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The Bulletin of Congregation Ner Tamid, February 2002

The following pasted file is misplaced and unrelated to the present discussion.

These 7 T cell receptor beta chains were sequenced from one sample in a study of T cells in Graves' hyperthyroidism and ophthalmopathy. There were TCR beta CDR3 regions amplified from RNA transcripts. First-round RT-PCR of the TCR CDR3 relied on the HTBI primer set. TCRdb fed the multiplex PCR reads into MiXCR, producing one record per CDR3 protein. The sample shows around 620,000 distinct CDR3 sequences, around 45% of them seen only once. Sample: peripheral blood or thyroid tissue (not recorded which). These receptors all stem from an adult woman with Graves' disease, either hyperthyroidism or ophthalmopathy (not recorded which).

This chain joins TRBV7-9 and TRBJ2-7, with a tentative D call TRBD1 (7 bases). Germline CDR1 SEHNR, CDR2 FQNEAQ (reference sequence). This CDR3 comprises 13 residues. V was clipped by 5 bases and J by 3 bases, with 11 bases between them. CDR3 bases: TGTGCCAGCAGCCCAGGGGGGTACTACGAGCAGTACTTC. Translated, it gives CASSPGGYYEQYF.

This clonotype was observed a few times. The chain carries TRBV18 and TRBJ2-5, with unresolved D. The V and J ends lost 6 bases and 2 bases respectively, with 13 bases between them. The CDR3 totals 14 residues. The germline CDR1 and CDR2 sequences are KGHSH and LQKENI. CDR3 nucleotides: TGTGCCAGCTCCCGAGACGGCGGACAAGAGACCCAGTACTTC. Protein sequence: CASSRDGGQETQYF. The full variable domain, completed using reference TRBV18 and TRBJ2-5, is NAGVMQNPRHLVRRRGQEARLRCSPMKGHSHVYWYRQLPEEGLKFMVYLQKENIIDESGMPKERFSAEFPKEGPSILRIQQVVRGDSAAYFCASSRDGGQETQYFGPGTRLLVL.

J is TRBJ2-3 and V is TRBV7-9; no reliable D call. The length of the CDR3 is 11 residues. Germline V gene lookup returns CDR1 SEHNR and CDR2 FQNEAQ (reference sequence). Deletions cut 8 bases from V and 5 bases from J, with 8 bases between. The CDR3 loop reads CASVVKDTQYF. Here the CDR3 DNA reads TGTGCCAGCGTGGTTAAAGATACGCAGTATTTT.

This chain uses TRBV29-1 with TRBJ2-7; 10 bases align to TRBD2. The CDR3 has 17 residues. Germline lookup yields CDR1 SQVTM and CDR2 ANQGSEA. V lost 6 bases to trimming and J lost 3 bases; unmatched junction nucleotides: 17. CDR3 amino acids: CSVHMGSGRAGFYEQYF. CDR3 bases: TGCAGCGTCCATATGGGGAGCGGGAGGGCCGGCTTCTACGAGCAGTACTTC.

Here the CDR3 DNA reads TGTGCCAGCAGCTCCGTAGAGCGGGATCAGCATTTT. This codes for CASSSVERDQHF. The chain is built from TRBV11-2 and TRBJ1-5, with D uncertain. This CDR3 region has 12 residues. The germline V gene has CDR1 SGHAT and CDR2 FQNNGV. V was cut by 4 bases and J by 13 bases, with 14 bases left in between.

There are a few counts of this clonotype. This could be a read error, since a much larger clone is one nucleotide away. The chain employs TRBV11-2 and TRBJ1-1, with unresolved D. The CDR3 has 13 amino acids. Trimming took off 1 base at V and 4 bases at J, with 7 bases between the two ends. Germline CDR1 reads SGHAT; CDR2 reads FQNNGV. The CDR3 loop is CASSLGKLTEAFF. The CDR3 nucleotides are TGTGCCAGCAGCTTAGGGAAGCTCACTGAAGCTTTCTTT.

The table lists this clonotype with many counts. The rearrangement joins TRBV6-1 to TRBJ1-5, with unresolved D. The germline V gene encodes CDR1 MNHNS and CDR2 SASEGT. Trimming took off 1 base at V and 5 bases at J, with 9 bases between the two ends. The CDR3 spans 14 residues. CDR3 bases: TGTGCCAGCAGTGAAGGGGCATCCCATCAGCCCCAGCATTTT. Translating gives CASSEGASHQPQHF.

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February 2002 - Vol. XVI No. 5 Sanford D. Akselrad Rabbi Jennifer C. Weiner Assistant Rabbi Bella Feldman Cantorial Soloist Stewart Blumenfeld President SAM GLASER Sam Glaser is a magical name in Jewish Entertainment. He is a singer and a composer since childhood. He wrote every song on his first eight albums. Recently he has turned toward tradition and it shows ^ome of his music. It has been my pleasure to know him for 12 of his 38 years of life. He prefers casual dress and is often seen beardless, in shorts with both his shirttail and tzitzits hanging out. This handsome man is a gifted craftsman in Jewish Studies as well as music. Ask any Jewish leader anywhere in the country about Glaser and they will rave about his talents which include music? pop/rock to traditional. Congregation Ner Tamid will be the host of Mr. Sam Glaser, his wife and three children, on March 1st at Friday evening services. You must not miss this service. Saturday Evening he will be at the Charleston Heights Art Center at 8:00 pm for a special JCC Concert. Please join us for Shabbat Services, j^lay, March 1,2002 at 7:30 pm. jadqc ff(ee!(gp 19 Shevat-16 Adar 5762 Leon Marco Interim Executive Director Jacqueline Fleekop Education Director Lois Bergman Preschool Director Andrea Brunner Bulletin Editor HAPPY PURIM PURIM CARNIVAL 2002 PRESENTED BY CONGREGATION NER TAMID?S RELIGIOUS SCHOOL Begin the weekend with: PURIM FAMILY SERVICES Friday, February 22,2002 at 7:30 pm Rabbi Akselrad, Rabbi Weiner, Bella and Jackie will conduct a Special Sendee & Holiday Spiel with the Junior Choir. Rabbi will give gifts to all who come in costume. Following the service Sisterhood will serve lots of Hamantashen at the Oneg. PURIM CARNIVAL Sunday, February 24,2002 11:00 am - to 2:00 pm Bring Family and friends for a fun time The Best Yet!! Book sales, Raffles, Silent Auction, Games and food Sofa We are having next month what for many of us may be a once-in-a-life- time opportunity: to learn from a pro?fessional Jewish scribe, when he comes here to repair our Torah scrolls. Rabbi Moshe Druin will be here March 3 - 7, and will camp out in the Library while working up to 12 hours per day on his task. Rabbi Druin will read each Torah aloud as part of his duties in repairing the Sifrei Torah (plural for Torah). When he discovers letters or words that are damaged, he will repair them. How he accomplishes that task will be explained during the educational programs he will present while he is here. Energetic and enthusiastic about his profession, the rabbi will meet with groups from pre-school to adults. Little has changed in his profession continues on page 11 In This Issue... (the Bulletin is published monthly) A Speciaf Place To BelongWorship Services Conducted by Rabbi Sanford Akselrad, Rabbi Jennifer Weiner, & Cantorial Soloist Bella Feldman February 1 Tot Shabbat 6:30 pm Shabbat Service 7:30 pm Schoiar in Residence Weekend Sponsored By: The Oscar Ai.terwitz Memorial Fund Oneg sponsored by CNT Sisterhood February 2 Schoiar in Residence Weekend Torah Study 10:00 am February 8 Famiiy Service with Shabba-Tones 7:30 pm Oneg sponsored by CNT Sisterhood February 9 Torah Study 10:00 am February 15 Bring a Friend Shabbat 7:30 pm Baby Naming - Marie Shapin Oneg sponsored by David and Julie Shapin February 16 Kelsey Lugo Bat Mitzvah 10:00 am Shabbat Service Kiddush Sponsored by David & Judy Lugo Torah Study 10:00 am February 22 Purim Family Service 7:30 pm Junior Choir Oneg sponsored by CNT Sisterhood February 23 Torah Study 10:00 am A Rabbi's Messace# Found Treasure-Random Acts of Kindness Sometimes our kids surprise us. And I mean in a good way. They see the world a different way, with child like innocence that gives us pause to re?consider how we ourselves behave. A few months ago I experienced just such a time with my son Sam. We were getting out of our car in the parking lot of a local strip mall. He had some coins in his hand and they fell to the ground. I pointed out to him, ?Hey, Sam, you dropped your money.? To which he replied, ?It?s ok Dad, I?m going to leave the coins there.? I looked at him for a moment and then asked, ?Why would you do that? You work hard for your money.? He re?plied, ?I dunno, maybe someone will come along and find the money and think that the coins are lucky. It will make their day great!? It was a simple moment, and I am certain he has forgotten about it, though for some reason it remains in my mind. Perhaps because it speaks of the joy a parent has in seeing ten?derness and concern for others engen?dered in their son/daughter?s character. Isn?t that what we all want after all- to have our children become good hu?man beings? In a word: menschen. But there was something else that char?acterized this particular action of my son. It was a selfless act. Our tradi?tion teaches us that the world stands upon three values-The Torah, Prayer, and Gemiloot Chasadim - selfless acts. Gemiloot Chasadim is a revered val?ue in our tradition. Actions such as burying our loved ones fall into this category because there is no possibili?ty of reward from the one we have helped. Our tradition wanted to encour?age a certain climate within the Jewish community. So often we feel we need to help others because when we need help it will be their chance to repay us. But the tradition is actually encouraging some?thing quite different-doing the right thing simply because it is the right thing to do. A few years ago, someone started a cam?paign encouraging people to do ?random acts of kindness?. It was a phenomenon that I think has unfortunately been for?gotten. Having received its 15 minutes of fame, the campaign disappeared. But for Jews, random acts of kindness are an integral part of what we need to do etjfl| day to improve our world. We realize that in our goal to create a world in part?nership with God, we need to do things that improve our world for the world?s sake, not just ours. So take a moment and think of how you might drop a few coins on the ground. By visiting the sick. Or giving someone a compliment. Or offering someone a ride to services. Or by writing a letter (no not an e mail-an honest to goodness letter!). Whatever it might be, the list is limitless. And I guarantee you that whoever is the recipient of your kindness will in turn feel that truly it is their lucky day. ?Rahhi Sanford Slfsefrad Congregation N e r Tamid February 2002 Temple Board Members r ?February Forah Study Fates Tuesdays with ?Rabbi Ajqefrad 12pm-lpm/ ?Board ?Room February 5,19 Saturdays with Rabbi Weiner 9am / Library Febnuiry 2, 9,16, 23 ESSAGi FROM OUR TEMPLE PRESIDENT ON PARTICIPATING IN THE UAHC BIENNIAL...AND IN GIFT WRAP The Union of American Hebrew Con?gregations (UAHC) is the body by which the Reform congregations of North America collectively deter?mine their responses to spiritual and ethical issues that arise in the course of everyday Jewish life. The Union also provides mechanisms of direct exchange of information between congregations, as well as professional assistance in syna?gogue management. As of the end of 2001,UAHC comprises 913 mem?ber congregations representing more than 1.5 million congregants, which makes it the largest Jewish movement in North America. UAHC holds its General Assembly every other year; the 66th Biennial was held in December in Boston, with nearly 6,000 people partici?pating. As it has been for the past several Biennials, CNT was repre?sented by one of the largest dele?gations at the convention. Sixteen CNTers spent five days attending workshops on synagogue manage?ment, current topics in Jewish ed?ucation, techniques for supporting and encouraging youth participation in synagogue life, outreach, the sit?uation of Reform Judaism in Isra?el, and enhancing our worship experience. That's the "business" part of attending a Biennial. In addition, there are other events that most of us who have attended previous Biennials see as the high?lights of any Biennial. First and foremost are the two Shabbat ser?vices on Friday night and Saturday morning. Do some of our services send shivers up your spine? Isn't it a wonderful feeling when every?thing clicks: a warm congregation, the prayers, the music, the ser?mon? Now visualize yourself at a stunning, music-filled service with 20 times more of your fel?low Jews from all over the U.S. and Canada?that's what servic?es are like at a Biennial. On Friday night, after services and Shabbat dinner region by re?gion, and on Saturday night after Havdalah and dinner out, start?ing around 10 pm and continuing for hours, comes the most incred?ible musical entertainment you can imagine. Every year, the very top names in modern Jewish li?turgical and secular music do a show that is almost beyond de?scription (sublime is the word that comes to mind). Think of Debbie Friedman, Doug Cotier, Joe Black, Julie Silver, Peri Smilow, Peter Yarrow (Peter, Paul, and Mary) and about 20 oth?er artists and cantors all on stage at the same time. You only get that in one place and only once every two years! Now add to the experience an op?portunity to spend time with a bunch of the ?funnest" (as my grandkids would say) and most committed members of the CNT family and you can begin to get a picture of the Biennial experi?ence. It'll happen again in No?vember 2003 (in Minneapolis) and on a somewhat smaller, but equal?ly inspirational, scale at the Pa?cific Southwest Region Biennial in California in February of 2003. Attendance at a Biennial is open to any temple member who wish?es to go and participating in a Bi?ennial is one of the best ways I know to renew your commitment to your Jewish heritage and to continues on page 14 A Special Place February 2002Notes from our Cantorial So/o/sf ^ A couple of months ago I spoke about the variety of musical styles and performers our congregation has been introduced to over the past decade. In reviewing our history it became clear to me that our congregation has developed quite the ?musical palette?. I am so pleased that we will be introducing two more artists, over the next two months, in two different settings. First, a concert by Craig Taubman at Temple Beth Sholom on February 10 at 3:00 p.m. Craig is a dynamic singer and songwriter and; to add to the flavor of the program, both our Adult and Jr. Choirs will be singing with him. Many of Craig?s melodies are sung throughout the country and have become favorites in camps and our National Federation of Temple Youth programs. This is our second collaboration with the JCC and Temple Beth Sholom and you are all in store for a fantastic show. If you haven?t purchased your tickets yet, hurry up and do so! They can be bought through our temple office. Second, a service highlighting Sam Glaser at Congregation Ner Tamid on Friday, March 1st. Sam is a modern Orthodox Jew, who writes contemporary Jewish music. The National Jewish News wrote: ?Glaser touches the Jewish souls with his songs, motivating both children and adults to learn more about their heritage and imbuing them with a newfound enthusiasm about their religion.? I have recently been listening to Sam?s latest CD?s and couldn?t agree more with the newspapers? quote. Please mark your calendars for this unique Shabbat experience. called ?Connections? with a special Shabbat Dinner on Friday, January 25th. ?Connections? seeks to tion, social justice, community service, and social activities. Membership at Congregation Ner Ta?mid is not required and everyone within this age group is welcome, and encouraged, to attend. If you would like to be placed on the Connections mailing list, or know someone in this age group who should be included, please forward their name, age, address, and telephone number to or call 733-6292. ?Connections? for singles and couples age 25-39 will be holding a Planning Committee meeting or| Tuesday, February 5th at 5:30 p.m. Planning meeting for Connection. Call Roberta at 733-6292 for the location. Congregation N e r Tamid B?shalom, (Be[[a Connecting Singles and Couples Age 25-39 to THEIR /udaissn Congregation Ner Tamid recently kicked off its new program for singles and couples age 25-39 connect greater numbers of adults from 25-39 to their Judaism through a variety of religious educa-Religious School News Religious School Calendar February 2002 Sunday 3 10 17 No R/S 24 Tuesday 5 12 19 26 Wednesday 6 13 20 27 Thursday 7 14 No R/S 21 26 22nd Purim Family Service, 24th Purim Carnival February is a month on the secular calendar that causes us to think of a holiday called Valentine?s Day. Well, some say that for Jewish people, Saint Valentine?s Day in not politically correct. But this date on the calendar serves to remind us to show love to the special people in our lives. I think you can ver be reminded enough to show your love. I would like to remind you of some other great dates in February. February Is' , 2nd, and 3rd, Rabbi Elliott Kleinman will be our ?Scholar in Residence?. I urge everyone to come hear a scholar who speaks TO you, not at you. A man who will educate and share information with you. Rabbi Kleinman is a person with whom you will feel a friendship by the end of the weekend. He will share his sense of humor, which is not a show, but real and a natural means to open your mind to great Jewish adventures. I am proud to tell you of Rabbi Kleinman because he has been my friend for more than 10 years. February 10th, Craig Taubman will be in town to entertain and delight you. You will enjoy his talents and you will be comfortable with his music. He is the composer of the music Bella and the Shabbatones use at our Family Services each month. The big holiday this month is PURIM. Purim Family service is, February 22nd. You cannot miss this fun evening. A special Shabbat service and an entertaining Purim Spiel will set the tone for this special weekend. Come see Rabbi ^cselrad dance (Rabbi Weiner is helping him improve) and then join us for the hamantashen at the Oneg. The Purim Carnival begins at 11:00 am, Sunday, February 24th. Fun, food, games, new and used book sale, a raffle and more. School ends at 11:00 am (when the carnival begins). PLEASE PICK YOUR CHILD UP AT THE CLASSROOM OR THEY WILE NOT BE DISMISSED.. I don?t mean to use a saying from Passover but, DAYENU! It would seem that with February being so busy, we would want to take a break, but we are looking ahead to March? WOW! Sam Glaser, a popular Jewish scholar and multi-talented entertainer will assist at our services on March Is'. He will be performing in Las Vegas on March 2nd. Mitzvah Day will take on a greater meaning as more groups join the Religious School in doing for others and sharing a joyful experience on March 3rd. The Mitzvah of studying and respecting Torah will begin on March 3rd, and continue for five days. A Sofer will be repairing our Torahs and offering sessions related to understanding this procedure. Mark your calendar today?Look for more information in the bulletin. We should share the chance to have enlightening and enter?taining experiences with those we care about. I hope you enjoy these special days. This congregation is made up of people I care about. Enjoy every day. Shalom, J7 aclQ-e * ***?*?r"?** m February 2002CUT PRE/Ctieei AMR KINRERCARTEN January went by so quickly and we are already into the swing of this new semester at the Preschool\ Kindergarten. We have more wonderful children who have joined our CNT family, in all of our classes. Martin Luther King Day was a holiday all of the boys and girls enjoyed. The kindergarten class went on a field trip, to Ham Hall, to see the musical Jim West?s Dinasours. The children at our school are very busy and always having fun and delight in the learning process. The youngsters will be celebrating Ground Hog?s Day (hope he sees his shadow) and Lincoln?s and Washington?s Birthdays as well. We will be baking Challah and preparing for our Preschool Sabbath which will be held in March Our boys and girls will be celebrating the most merry holiday of Purim on the 26Ih with a costume party, reading of the Megalah and the baking of Hamantashen We will also be learning about bike safety on the 4th of February, during our annual Bike-a -thon. Oria Gizala, Ethan Johana, Ethan's Grandpa, Tavor Northeim celebrate a birthday Alex Ayache and Nicole Sadikof prepare for Shabbat We are very proud of our students accomplishment during the last few months of school. The children are learning and thriving in our loving Preschool) Kindergarten environment. The work of our dedicated teachers certainly is apparent on the faces of our students. Summer programming is also in the works ( it's hard to believe) We will soon be taking applications for our Camp Chaverium which will be held from June 24th to July 26th this summer ( for youngsters 2 1|2- 10 years of age). The students all enjoy our visit from ?The Library Lady? and our on -going mitzvah projects. They are a delightful group of youngsters who enjoy their friendships with their fellow students and teachers. We have only two spots left in our program for new students so if you are interested please give us a call at the office at 733-6292. Lois ?Bergman Our students wait "patiently" for our field trip to the Shark Reef Arie Charles and Dr. Jim Silbert (Channel 3) talk weather Congregation N e r Tamid February 2002 Auxiliaries Sut^ood Sandy Stolberg and I had the pleasure of leading our Sisterhood?s delegation to Women of Reform Judaism?s (WRJ) Biennial Convention in Boston in December. Sisterhood Board members who joined us were Gloria Helpern and Toni Popowcer. The WRJ holds their national convention every two years and they do so in conjunction with the Union of American Hebrew Congregations (UAHC). Some of the events were joint, but the majority of seminars and plenary sessions were separate. Several other Sisterhood Board Members, Maxine Molinsky, Katherine Scott, and Yvonne Gordon were attending the UAHC program. Sisterhood members Hillary Torchin and Rabbi Weiner were also in attendance at the UAHC. So all bases were covered. I learned the true meaning of Sisterhood when I experienced the completion of the Torat Nashim project, which was a Torah commissioned by the WRJ and written in gender neutral language. The scribe that has spent the last two years writing the Torah completed the last few lines in Boston and women attending the conference had an opportunity to actually write a letter with the scribe by holding his hand as he wrote. He used a plain feather dipped in ink as the writing instrument, and it ^p>rked just fine as it has for hundreds of years. I wrote a letter with the scribe and dedicated it in memory of my mother, Lee Pearson, who passed away almost 6 years ago. I know she would have been proud of me and a little surprised that I am the Sisterhood President, since she never joined Sisterhood, even though she regularly went to synagogue most of her life. My mother was a ?women?s libber? long before it was popular and she would have been pleased to know that she was part of a Torah written for women. The highlight of the WRJ meeting for me was when the Torah was dedicated. Imagine being in a large convention ballroom with over 1,000 women (and some men) all singing along with Debbie Friedman. It was the most joyous and sacred moment, knowing you were part of this torah that was now complete and rolled out and being held by dozens of WRJ board members. Knowing that our children and grandchildren will have a Torah that embraces women and puts them on equal footing with men. What is equally exciting is that WRJ has commissioned a Torah commentary to be written by a woman who is not only a Rabbi, but a respected scholar, who will highlight women in the Torah and their contributions which have not been emphasized in previous commentaries. Other high points of the Biennial was the Shabbat service. Some of the best cantors and rabbi?s from across the nation lead the service and a volunteer choir made up of members from congregations throughout the U.S. and Canada accompanied them. Our own Maxine Molinsky was a member of this choir and spent many hours practicing with them. It was beautiful to participate in this service and pray and sing along with thousands of Reform Jews from all over. When you thought that was wonderful, it was nothing compared to the music festival that followed Shabbat services. A Jewish revival is the closest I can come to describing it. Bands, groups and individuals preformed to almost a frenzy and everyone was singing and dancing, it was awesome in the true sense of the word. Another high point from the Biennial was watching Sandy Stolberg being sworn in as a WRJ national Board Member. We are very proud of her and she will represent us very well and be a big asset to WRJ. All of us attending experienced exhaustion and elation. We ran from event to workshops or programs from early morning until very late at night and got little sleep. It gave me, and I am sure all the delegates a new perspectives on WRJ and our own Sisterhood. We learned that we have a lot to be proud of and that our Sisterhood is one of the best in the country given our membership, programs and the support we provide the Temple. This was also a time for bonding, between delegation members and with other Sisters we have across the country, who are experiencing the same challenges we are and we can leant a lot from each other. We came back with some wonderful ideas for new programs and ways in which to make our Sisterhood even better. Since pictures speak louder than words, a few photos are included so you can see for yourself what an opportunity the biennial truly was. Next month I will resume introducing a few more Sisterhood Board members. If you are interested in finding out more about Sisterhood, please join us at our regular board meetings, the second Thursday of each month. The board meetings are open to any Sisterhood member. We meet in the CNT library at 7:00pm. We will hold a very brief business meeting before each program event. Please feel free to call me at 768-8529, or email me at if you have any questions about Sisterhood. I welcome your input and questions. Until next month, my best, ?Ruth February 2002 Sisterhood Congregation 9\[er Tamid A Special Place To Belong Auxiliaries Continued Men s Club Shalom. January ushered in a new year and with it new programs from your Men?s Club. January 20th, our Health Fair was a huge success. Led by our own Dr. Fred Toffel, the social hall was packed with Congregants, who after enjoying a typical Men?s Club Breakfast, heard guest speak?ers and mixed with various vendors from the Las Vegas Medical community. Dr. Fred was the lead speaker along with Dr. Eliot Horowitz and Dr. Devin Luzod. Dr. Horow?itz is a Urologist and Dr. Luzod is an NUCCA Chiroprac?tor who practices a specialty in the field of Chiropractic Medicine. We want to thank everyone who attended for making this a huge success. On Saturday, February 9th at noon, we will be sponsoring a brunch/kiddush for the Scholar in Residence Program. We welcome everyone who wants to attend and there is no charge for breakfast. Please register as soon as possible for our annual Golf Tourna?ment on Sunday April 7th at Desert Willow Golf Club at Sun City MacDonald Ranch in Henderson. Our Annual Men?s Club Weekend will be May 10th and 11th. Details will follow. Our membership continues to grow as we have already passed last years record of 103. Yom Hashoah is just around the corner and we will be looking for volun?teers to help once again with the mailing of the candles. We look forward to seeing all of you at our family shab- bats. Please, seek out someone with a Men?s Club badge and introduce yourself. All my best to everyone and thanks so much for your support. Shalom, MicfiaeC Milano President EARLY DEADLINE Deadline for March 2002 Bulletin The deadline for the March Bulletin will be Monday January 28th at 5PM. Please email articles to Mazel Tov to our February Bat Mitzvahl Hi, my name is Kelsey Lugo. I am 12 years old and in the 7lh grade at Keller Middle School. At Keller, I play violin, but at home I play piano. My birthday is February the 22nd. I love to go outside on weekends and play with my buds. Sometimes I just stay inside and watch TV and play on the computer. I am a huge Harry Potter fan and am always reading one of the books. The things I have always been doing are singing and dancing. I am looking forward to my Bat Mitzvah on the 16th of February 2002, when my family from near and far will join me when I am called to tjA Torah. Yiddish Lesson for February Rav - Rabbi, religious leader of the community Reb - Mr., Rabbi; title given to a learned and respected man Rebiniu - ?Rabbi dear!? Term of endearment for a rabbi Congregation N e r Tamid February 2002 What is Homelessness? You may have heard of the IHN and wondered, ?What is it ^d how can I become involved?? This is intended to illuminate and also to serve as an invitation to become part of one of the most worthy and worthwhile programs you will find at Congregation Ner Tamid. What is homelessness? Until recent years, it was widely believed that only alcoholics or severely mentally ill people could become homeless. These stereotypes were never an accurate portrayal and are even less so today. More than 40% of America?s homeless is comprised of families with young children. Being without a safe, warm place to sleep, eat, and care for children - this is homelessness. Being without the security of familiar people and belongings - this is homelessness too. The loss of a home is a crisis for anyone, but even more so for families. Parents must endure the heartache of being unable to provide a secure environment for their children. Without a home, children are deprived of one of the most basic resources required for healthy development. And did you know that one out of every four homeless people is a child? The Interfaith Hospitality Network (IHN) founded in New Jersey, in 1986, was created in response to the growing ^:cd to provide shelter, meals, and comprehensive support to families without homes. Fortunately, there are many thousands of people who believe that homelessness is unacceptable. And there is much that one person can do, especially in concert with others. Through the Interfaith Hospitality Network program, many Americans are assisting homeless people and working together toward permanent solutions. IHN programs are now in many states across the country with more than 80,000 volunteers contributing their gifts of time and talent. The Network program unites religious congregations to assist homeless families. Each host synagogue or church provides accommodations and meals for three to five families, (up to 14 people) for one week every two to three months on a rotating basis. Homeless families are assessed by social service agencies, which in turn refer them to the Network. Volunteers turn their places of worship into temporary homes to provide hospitality to guest families. A centrally located day center offers assistance to the families as they seek housing, jobs and other resources. In Las Vegas, Congregation Ner Tamid participates with approximately 25 other places of worship to provide sleeping quarters and a hospitality room where guests relax, socialize, A) homework, and watch television. Guests arrive between o:00 and 5:30 pm and remain overnight. We provide the evening meal, breakfast and a bag lunch. In the morning, guests return to the day center. From there, children go to school, and adults care for young children or go out to work or to look for jobs or housing. Volunteers in the IHN program afford homeless families with basic human needs such as shelter, safety and sustenance, delivered with a spirit of warmth and hospitality. We offer them temporary homes in which families are treated like guests and individuals are accepted as they are. This environment enables guests to maintain their dignity. It is our goal to diminish the hurt of homelessness, and create an atmosphere where both volunteers and guests grow and learn from each other. Our success depends greatly on the efforts and enthusiasm of our volunteers. Over the course of the last six years, we have developed a tight, enthusiastic and reliable core of volunteers who give of themselves time and time again, and to whom I am entirely grateful. However, it is my strongest wish for the New Year that we could entice some of the newer members of our ever-growing congregation to become involved in this amazing program. Whether you would like to supply a meal, or come spend some quality time with some truly remarkable people, either as an overnight chaperone or as a helper, I can assure you will find no mitzvah with such large rewards for so little work. We have the honor of hosting families beginning Sunday, February 3rd through Saturday, February 9th. Please join us in making it a truly special week for our guests. If you have any questions or wish to receive volunteer information please contact Denise Waldrep at 564-0860 or Save The Date: Eileen Kollins will be our guest speaker at Friday night services March 15! Eileen is a former long time congregant and past president of Congregation Ner Tamid. Look for more information in our March bulletin. February 2002 A Special Place To Belong LIONS OF LOVE A few years ago I stood in line in the Las Vegas summer heat waiting for my turn to get into a warehouse for great bargains. The MGM had a blow out sale of mer?chandise from the shops and the theme park. Items were being sold at greatly reduced prices. That hot day almost caused me to pass out, but the items were 90% off the original price, I HAD TO STAY. I thought I was a great shopper until I spoke to Debbie Hallerman. I had purchased handbags and sweatshirts. Debbie and her husband Mel bought cases and cases of the theme park?s character, a stuffed toy called King Louie the Lion. The corporation had discontinued King Louie for a more real?istic lion as the theme parks mascot. What would the Hallerman?s do with all the lions? Debbie saw them as a way to raise money to help children. We sold some, but that was not the goal we had envisioned. Debbie and I spoke again and a special project began. The students from the religious school started distributing the lions at University Medical Center and Sunrise Hospital Pediatric Cancer Units as well as their emergency rooms. We thought they were all given out when much to our sur?prise, fifteen boxes were found in the temple?s storage shed last November. We contacted the hospitals again, but they could only take a few boxes. What would we do with the rest? They were given to the Clark County Fire Department Each station now has King Louie the Lion riding on the fire trucks. They will be given to children needing emergency care or those who lost a special toy due to fire. These lions of courage are now lions of love. m m m <mii' m m Wli?KE SWEET 0* PASSOVER Please buy your Passover sweets through Congregation Ner Tamid. We are currently selling Barton?s Kosher for Passover Sweets as a fundraiser for our Religious School. The children in Religious School are taking or?ders, plus you can pick up a catalog and or?der form in the Temple lobby. If you can?t get to Temple and would like to place an order, please call Hillary Torchin at 242-9068. There are Parve and Daily selections, Milk and Dark Chocolate, from Fruit Slices to Macaroons. These delicious products add wonderfully to any Sedar meal and make terrific gifts, too. Thanks again to Elaine Burke for heading up this committee. CRAIG ?N COMPANY TO PERFORM ? Craig ?N Co., featuring award-winning entertainer Craig Taubman, will be performing a concert for children and adults of all ages at Temple Beth Sholom. The concert is being co-eponeored by Congregation Ner Tamid, the Jewish Community Center of Southern Nevada and Temple Beth Sholom on Sunday, Febru?ary 10, 2002. Sincere thanks to Debbie and Mel Hallerman and the students of Congregation Ner Tamid?s Religious School for caring and continuing to make us proud. Sincerely, Jacquefine fkefyp Director of Education Save These Dates!! February 24 Purim Carnival May 19 Religious School End-of-Year Picnic & Party At 3pm Craig ?N Co. will perform a family concert featuring music from his immensely popular Friday Night Live and his many award-winnin